He put his brawny young arm around her shoulders. "Aw, everything will be okay. Chin up, boss. You're just tired. If you want to take a nap, I'll hang around for another couple of hours. I've got a date tonight, but I'm free this afternoon."

She smiled at him, touched by his offer. "No, I'm fine. You go on home, and I'll see about getting a morning job to help pay for all this stuff that's going kablooey."

"What stuff?" asked a deep voice behind them. She and Craig turned. A boat had been idling outside, and the noise had masked the sound of Robert's arrival. Unlike her, he looked well rested. His expression didn't give anything away, but she sensed that he didn't like Craig putting his arm around her.

"My refrigerator died last night," she replied. "I spent the morning locating a good used one and getting it home."

That seemed to give him pause, for some reason. Then he gave her a considering look and said, "You didn't get much sleep, did you?"

"A few hours. I'll sleep like a log tonight, though."

Craig said, "If you're sure you don't want me to stay for a while…?"

"I'm sure. I'll see you tomorrow."

"Okay." He took off, whistling. Robert turned to watch him go, a tall, well-built boy who gave the promise of being an outstanding man.

"You don't have any reason to be jealous of Craig," Evie said coolly as she brushed by him, heading toward the office and the promise of air-conditioning.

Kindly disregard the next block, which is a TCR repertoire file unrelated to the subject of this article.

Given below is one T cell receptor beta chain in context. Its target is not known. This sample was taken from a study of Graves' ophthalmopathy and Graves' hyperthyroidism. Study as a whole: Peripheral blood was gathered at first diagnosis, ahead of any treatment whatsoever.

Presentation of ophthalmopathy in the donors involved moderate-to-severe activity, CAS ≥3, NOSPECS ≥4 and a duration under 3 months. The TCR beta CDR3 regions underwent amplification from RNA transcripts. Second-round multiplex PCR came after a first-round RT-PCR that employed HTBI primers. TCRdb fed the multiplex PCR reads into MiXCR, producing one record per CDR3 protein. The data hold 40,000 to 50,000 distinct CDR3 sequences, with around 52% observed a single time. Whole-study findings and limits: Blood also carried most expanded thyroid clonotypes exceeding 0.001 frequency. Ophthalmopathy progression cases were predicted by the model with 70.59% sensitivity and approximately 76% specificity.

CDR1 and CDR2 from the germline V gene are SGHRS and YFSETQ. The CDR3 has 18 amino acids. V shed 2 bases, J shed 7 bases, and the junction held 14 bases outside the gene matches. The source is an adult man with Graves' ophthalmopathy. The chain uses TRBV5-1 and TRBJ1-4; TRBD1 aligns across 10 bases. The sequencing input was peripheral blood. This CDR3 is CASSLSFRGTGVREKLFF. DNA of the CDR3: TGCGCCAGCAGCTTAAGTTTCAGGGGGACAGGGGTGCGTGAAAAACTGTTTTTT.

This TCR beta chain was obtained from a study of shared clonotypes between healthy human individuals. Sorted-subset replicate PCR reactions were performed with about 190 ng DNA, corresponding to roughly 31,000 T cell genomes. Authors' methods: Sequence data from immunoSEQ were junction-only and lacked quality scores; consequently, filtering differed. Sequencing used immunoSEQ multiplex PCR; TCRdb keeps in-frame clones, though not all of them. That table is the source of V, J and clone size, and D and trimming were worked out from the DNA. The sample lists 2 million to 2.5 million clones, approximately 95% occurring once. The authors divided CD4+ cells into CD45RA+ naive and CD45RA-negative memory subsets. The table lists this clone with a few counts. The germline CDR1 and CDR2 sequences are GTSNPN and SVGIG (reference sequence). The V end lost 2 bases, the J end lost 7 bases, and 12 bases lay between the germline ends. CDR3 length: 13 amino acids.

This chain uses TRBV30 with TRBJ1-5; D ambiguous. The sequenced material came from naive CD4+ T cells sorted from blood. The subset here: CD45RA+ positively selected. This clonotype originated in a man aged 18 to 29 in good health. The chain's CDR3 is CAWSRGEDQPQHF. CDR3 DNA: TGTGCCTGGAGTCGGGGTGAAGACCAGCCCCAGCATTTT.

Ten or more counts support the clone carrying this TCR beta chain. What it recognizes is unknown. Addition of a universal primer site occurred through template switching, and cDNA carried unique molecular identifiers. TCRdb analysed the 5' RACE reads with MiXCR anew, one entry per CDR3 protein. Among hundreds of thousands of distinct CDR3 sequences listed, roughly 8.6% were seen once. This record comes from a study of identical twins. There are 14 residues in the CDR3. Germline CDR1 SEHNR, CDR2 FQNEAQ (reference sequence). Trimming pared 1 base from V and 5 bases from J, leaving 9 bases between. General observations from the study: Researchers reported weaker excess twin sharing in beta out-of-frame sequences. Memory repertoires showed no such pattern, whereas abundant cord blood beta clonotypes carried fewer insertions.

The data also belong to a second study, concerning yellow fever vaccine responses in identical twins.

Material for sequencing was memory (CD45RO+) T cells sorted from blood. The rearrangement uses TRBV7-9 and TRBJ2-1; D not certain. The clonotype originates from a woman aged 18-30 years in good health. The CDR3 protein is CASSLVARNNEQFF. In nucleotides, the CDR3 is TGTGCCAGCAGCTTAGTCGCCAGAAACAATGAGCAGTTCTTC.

Robert's eyebrows climbed as he followed her. When they were inside, he murmured, "I don't recall saying anything."

"You didn't, but it was plain what you were thinking."

He was taken aback. God, her perception was expanding into mind reading. He didn't like the feeling of transparency.

"I've known Craig since he was a child. There's absolutely nothing sexual in our relationship."

"Maybe not from your perspective," he said calmly, "but I was a teenage boy once myself."

"I don't want to hear about raging hormones. If all you can do is criticize, then leave. I'm too tired to deal with it right now."

"So you are." He took her in his arms and tucked her head into the hollow of his shoulder. With one hand he stroked her sun-warmed hair, which was restricted into its usual braid. The night before, she had worn it in an elegant twist. One day soon – or rather, one night – he was going to see it down and spread across his pillow.

Gently he swayed, rocking her. The support of his hard, warm body was so delicious that Evie felt her eyes drifting shut. When she realized that she actually was dozing off, she forced herself to lift her head and step away. "Enough of that or I'll be asleep in your arms."

"You'll sleep there eventually," he said. "But in different surroundings."

Her heart gave a great thump. What he so effortlessly did to her simply wasn't fair. Unbidden, she thought of the one night she had slept in Matt's arms, the sweetness that had so shortly been overlaid with bitterness and regret when his life had ended me next day. Sleeping with Robert wouldn't be anything like that long-ago night…

He saw the sadness darken her eyes again, and he felt like swearing savagely. Every time he thought he was making progress, he slammed into Matt Shaw's ghost, standing like an ethereal wall between Evie and any other man. As unlikely – as damned ridiculous – as it seemed, he couldn't doubt that she'd been entirely chaste during her widowhood. Her connection with Landon Mercer, whatever else it was, certainly wasn't physical.